How to Cope with Pain reviews exciting, new, non-invasive and non-medication treatments for pain, in Brain Re-training To Decrease Pain.

Will Meek, PhD is working through human psychology, one post at a time. The latest installment is Romantic vs Committed Love.

Dinah at Shrink Rap, differentiating normal moods from those associated with mental illness: Emotion versus Mental Illness.

Day 1 – hallway conversations: Practice, Patients, Nursing and Cases

Katrina Racial Violence is a poignant recollection of treating a Katrina survivor, who had been threatened with violence, by Toni Brayer, MD at EverythingHealth.

‘Nancy Nurse, RN, MD’ on the Muse, RN is a post motivated by the phrase “If she’s so smart, why isn’t she a doctor?”. Its a little dicey…but Nurses need some dice every once in a while.

Medical Resident, from A Medical Resident’s Journey responds to a recent blog post in the New York Times by Pauline Chen on medical errors: On Medical Mistakes…. And another post on the same topic, at Supporting Safer HealthcareI Care For You; I Am Your Doctor – focuses on the fact that, unfortunately, communication can break down at this most crucial time.

Physician Quality Report Cards, Part II on Kent Bottles Private Views is a post about a physician’s resistance to administrative review and patient feedback. Doctor report cards, NFL football, teachers, controversy, and nasty comments. What more could you want in a blog post?

Fizzy, last week’s host of Grand Rounds over on Mothers in Medicine, starts with a cartoon and writes about looking too young to be a doctor: Get confident, stupid!

Waterworks at Other things amanzi is a great story by Bongi about a joke he played on a not-so-hard-working urologist.

From Kimberly Manning, FACP at ACP Hospitalist, Life at Grady: Black and white, a story about a patient questioning his doctor’s race.

When do medical students start learning to practice medicine defensively? It didn’t take long for this one to encounter the opening lesson: Defensive Medicine 101… it starts now, at The Notwithstanding Blog.

And a little comparative medicine from Dog Zombie: Comparative medicine: what is a wallaby?

Greg Friese at Everyday EMS Tips: Paramedic that Knows Everything Declines Additional Learning

Day 2 – morning session: Medicine and Technology

Livetweeting surgery is becoming all the rage these days. Ramona of Suture for a Living writes about the latest case: Double Hand Transplant on Twitter.

Physicians are a group that greatly adopted the use of smartphones in theor work. Ryan DuBosar at ACP Internist comments in QD: News Every Day–What smartphone are you using?

In Doctors Not Using Email Like It’s 2010 It’s 2010, Elaine Schattner, MD at Medical Lessons considers physicians’ selective use of email, a no-longer-new technology that might, if embraced, facilitate communication between doctors and patients.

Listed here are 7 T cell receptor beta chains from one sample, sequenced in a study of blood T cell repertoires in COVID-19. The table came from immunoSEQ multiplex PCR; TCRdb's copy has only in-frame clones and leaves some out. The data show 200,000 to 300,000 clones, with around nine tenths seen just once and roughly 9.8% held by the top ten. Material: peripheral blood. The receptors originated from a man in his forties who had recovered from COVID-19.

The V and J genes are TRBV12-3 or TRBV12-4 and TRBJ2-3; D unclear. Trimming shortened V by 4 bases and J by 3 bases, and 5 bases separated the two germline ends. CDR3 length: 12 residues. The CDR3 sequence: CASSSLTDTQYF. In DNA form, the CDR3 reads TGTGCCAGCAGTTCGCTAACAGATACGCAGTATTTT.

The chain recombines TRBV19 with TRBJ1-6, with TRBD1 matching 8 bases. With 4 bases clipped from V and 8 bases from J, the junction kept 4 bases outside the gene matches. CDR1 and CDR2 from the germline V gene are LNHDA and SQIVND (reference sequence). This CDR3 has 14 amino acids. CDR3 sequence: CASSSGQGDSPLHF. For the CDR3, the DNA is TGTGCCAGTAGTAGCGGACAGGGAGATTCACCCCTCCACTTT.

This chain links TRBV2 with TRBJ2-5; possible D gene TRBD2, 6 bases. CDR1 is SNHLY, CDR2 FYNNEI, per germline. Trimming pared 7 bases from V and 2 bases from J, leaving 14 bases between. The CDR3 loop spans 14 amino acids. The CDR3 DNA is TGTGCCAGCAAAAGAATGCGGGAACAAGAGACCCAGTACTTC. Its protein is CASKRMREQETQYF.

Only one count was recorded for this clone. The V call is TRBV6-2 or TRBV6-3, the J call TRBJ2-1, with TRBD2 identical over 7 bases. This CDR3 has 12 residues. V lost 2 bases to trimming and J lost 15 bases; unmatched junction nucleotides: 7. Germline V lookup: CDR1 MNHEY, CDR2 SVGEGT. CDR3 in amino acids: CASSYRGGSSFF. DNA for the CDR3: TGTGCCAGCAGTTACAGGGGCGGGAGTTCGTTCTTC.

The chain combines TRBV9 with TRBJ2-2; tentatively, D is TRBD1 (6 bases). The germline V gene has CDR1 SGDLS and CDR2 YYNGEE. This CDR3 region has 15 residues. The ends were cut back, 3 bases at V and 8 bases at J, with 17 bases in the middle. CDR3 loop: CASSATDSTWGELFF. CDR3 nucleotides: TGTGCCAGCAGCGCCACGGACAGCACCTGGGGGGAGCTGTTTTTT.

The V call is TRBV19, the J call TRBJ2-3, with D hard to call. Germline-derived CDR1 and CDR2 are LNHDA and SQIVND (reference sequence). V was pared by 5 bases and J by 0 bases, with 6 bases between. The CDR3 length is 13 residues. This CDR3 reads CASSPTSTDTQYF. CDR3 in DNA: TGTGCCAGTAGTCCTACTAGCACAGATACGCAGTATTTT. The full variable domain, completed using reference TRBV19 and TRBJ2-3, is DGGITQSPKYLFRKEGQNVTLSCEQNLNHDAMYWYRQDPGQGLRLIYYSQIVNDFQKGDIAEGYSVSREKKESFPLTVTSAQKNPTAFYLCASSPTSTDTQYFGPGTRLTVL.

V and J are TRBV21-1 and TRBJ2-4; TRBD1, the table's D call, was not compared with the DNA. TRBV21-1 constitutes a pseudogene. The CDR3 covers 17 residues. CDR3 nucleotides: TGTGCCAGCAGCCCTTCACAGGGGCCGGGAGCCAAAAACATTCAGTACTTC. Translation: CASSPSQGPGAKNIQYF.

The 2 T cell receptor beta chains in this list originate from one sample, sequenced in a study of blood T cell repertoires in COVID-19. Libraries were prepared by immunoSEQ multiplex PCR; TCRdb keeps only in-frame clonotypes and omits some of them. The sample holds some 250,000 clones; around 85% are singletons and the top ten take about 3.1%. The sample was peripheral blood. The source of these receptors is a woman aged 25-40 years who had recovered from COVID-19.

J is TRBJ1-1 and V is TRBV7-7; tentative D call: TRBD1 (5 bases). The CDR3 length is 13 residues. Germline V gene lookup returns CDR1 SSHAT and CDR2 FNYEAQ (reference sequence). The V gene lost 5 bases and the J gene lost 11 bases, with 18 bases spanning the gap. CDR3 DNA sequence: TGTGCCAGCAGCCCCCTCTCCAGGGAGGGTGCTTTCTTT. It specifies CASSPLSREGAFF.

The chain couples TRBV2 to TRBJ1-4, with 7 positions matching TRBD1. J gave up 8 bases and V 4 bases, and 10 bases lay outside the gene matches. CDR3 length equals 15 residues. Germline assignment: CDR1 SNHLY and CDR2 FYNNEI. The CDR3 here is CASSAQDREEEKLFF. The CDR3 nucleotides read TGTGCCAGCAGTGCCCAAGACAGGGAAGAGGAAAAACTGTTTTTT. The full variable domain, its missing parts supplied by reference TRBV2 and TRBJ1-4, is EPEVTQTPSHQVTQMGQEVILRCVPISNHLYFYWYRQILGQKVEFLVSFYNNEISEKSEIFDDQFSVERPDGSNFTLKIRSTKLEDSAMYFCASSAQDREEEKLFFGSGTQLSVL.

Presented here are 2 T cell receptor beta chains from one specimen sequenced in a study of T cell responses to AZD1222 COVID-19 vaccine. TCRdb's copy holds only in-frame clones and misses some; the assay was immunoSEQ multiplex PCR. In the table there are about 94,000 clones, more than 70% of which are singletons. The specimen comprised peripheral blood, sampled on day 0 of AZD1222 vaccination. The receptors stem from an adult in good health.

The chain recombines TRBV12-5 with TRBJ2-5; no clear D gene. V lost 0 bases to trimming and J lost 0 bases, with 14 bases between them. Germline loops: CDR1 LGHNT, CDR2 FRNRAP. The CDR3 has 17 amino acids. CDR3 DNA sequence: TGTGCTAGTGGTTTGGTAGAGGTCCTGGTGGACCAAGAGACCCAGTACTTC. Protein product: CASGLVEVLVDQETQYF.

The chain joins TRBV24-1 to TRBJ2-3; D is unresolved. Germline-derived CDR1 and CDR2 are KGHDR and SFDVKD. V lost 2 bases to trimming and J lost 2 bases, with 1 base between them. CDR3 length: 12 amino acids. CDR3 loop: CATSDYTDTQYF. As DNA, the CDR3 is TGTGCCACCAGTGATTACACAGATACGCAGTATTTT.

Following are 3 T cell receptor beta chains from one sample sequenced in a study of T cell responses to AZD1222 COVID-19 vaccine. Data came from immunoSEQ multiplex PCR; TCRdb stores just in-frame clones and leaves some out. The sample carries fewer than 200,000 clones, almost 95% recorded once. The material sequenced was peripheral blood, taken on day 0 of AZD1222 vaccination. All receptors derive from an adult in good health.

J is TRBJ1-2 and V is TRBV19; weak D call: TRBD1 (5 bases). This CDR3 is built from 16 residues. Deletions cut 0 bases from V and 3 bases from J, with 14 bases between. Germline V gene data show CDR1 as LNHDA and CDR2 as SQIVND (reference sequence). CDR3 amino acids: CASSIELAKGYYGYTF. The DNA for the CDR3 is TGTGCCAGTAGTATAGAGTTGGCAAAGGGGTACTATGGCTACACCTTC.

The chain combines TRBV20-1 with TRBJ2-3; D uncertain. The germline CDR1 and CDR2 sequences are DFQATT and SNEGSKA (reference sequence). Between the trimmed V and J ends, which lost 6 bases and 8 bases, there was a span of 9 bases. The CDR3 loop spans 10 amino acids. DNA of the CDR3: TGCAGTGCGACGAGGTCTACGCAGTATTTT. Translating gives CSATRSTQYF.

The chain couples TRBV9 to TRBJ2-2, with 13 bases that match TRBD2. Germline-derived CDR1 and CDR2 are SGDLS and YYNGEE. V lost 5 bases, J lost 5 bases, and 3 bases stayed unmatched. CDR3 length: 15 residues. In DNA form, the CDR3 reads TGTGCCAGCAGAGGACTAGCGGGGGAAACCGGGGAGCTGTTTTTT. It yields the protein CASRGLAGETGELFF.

Michelle R. Wood of Occam Practice Management looks at some Famous Last Words in regard to technology, and how those words turned out…including the worries about the “paperless” Health Information Technology.

Day 2 – afternoon session: History of Medicine

Delia O’Hara at Birth Story introduces us to a historical figure of Alexis Carrel, who pioneered vascular surgery and transplant surgery.

At From the Hands of Quacks, Jaipreet Virdi gives us a glimpse of quirky medicine from the past, in How to Avoid Deafness and for those who want to know more, there is a Reading List.

Day 2 – hallway conversations: Healthcare policy

Louise at Colorado Health Insurance Insider discusses Amendment 63 On The Ballot In Colorado which will determine who can purchase health insurance.

Day 2 – evening at the bar: The Fun Stuff

The Happy Hospitalist tried something new – to draw a cartoon: Parkinson’s Cruise Cartoon (The Happy Hospitalist Original)

The Poetry Contest at The Examining Room of Dr.Charles ends tonight. Many great health/medical poems were submitted and some of them were posted there. Here is Thirteen Ways of Seeing, a poem (in 13 parts) by Aidel Moodnick.

And with this, the tropical island resort conference ends. Have a great trip home! We’ll see you all again next week at the Grand Rounds hosted by Musings of a Dinosaur.

Call for submissions for Grand Rounds, medical blog carnival

The next edition (Vol. 6 No. 49) of Grand Rounds, the medical blog carnival, will be hosted by me, right here at A Blog Around the Clock. I have hosted it a couple of times early on, but have not done so in a few years. Time to get back to it!

So send me all your posts that have something to do with medicine: fun and quirky stuff, personal stuff, biomedical science, healthcare policy, nursing, patients and cases and medical practice and Medicine2.0 and everything you can think of that is related to medicine and health.

The deadline for submission is August 30th by midnight Eastern time. The carnival will be posted some time in the morning of August 31st.

Send you entries to: nick AT blogborygmi DOT com (though it would be nice if you could also CC it to me at Coturnix AT gmail DOT com if you can remember).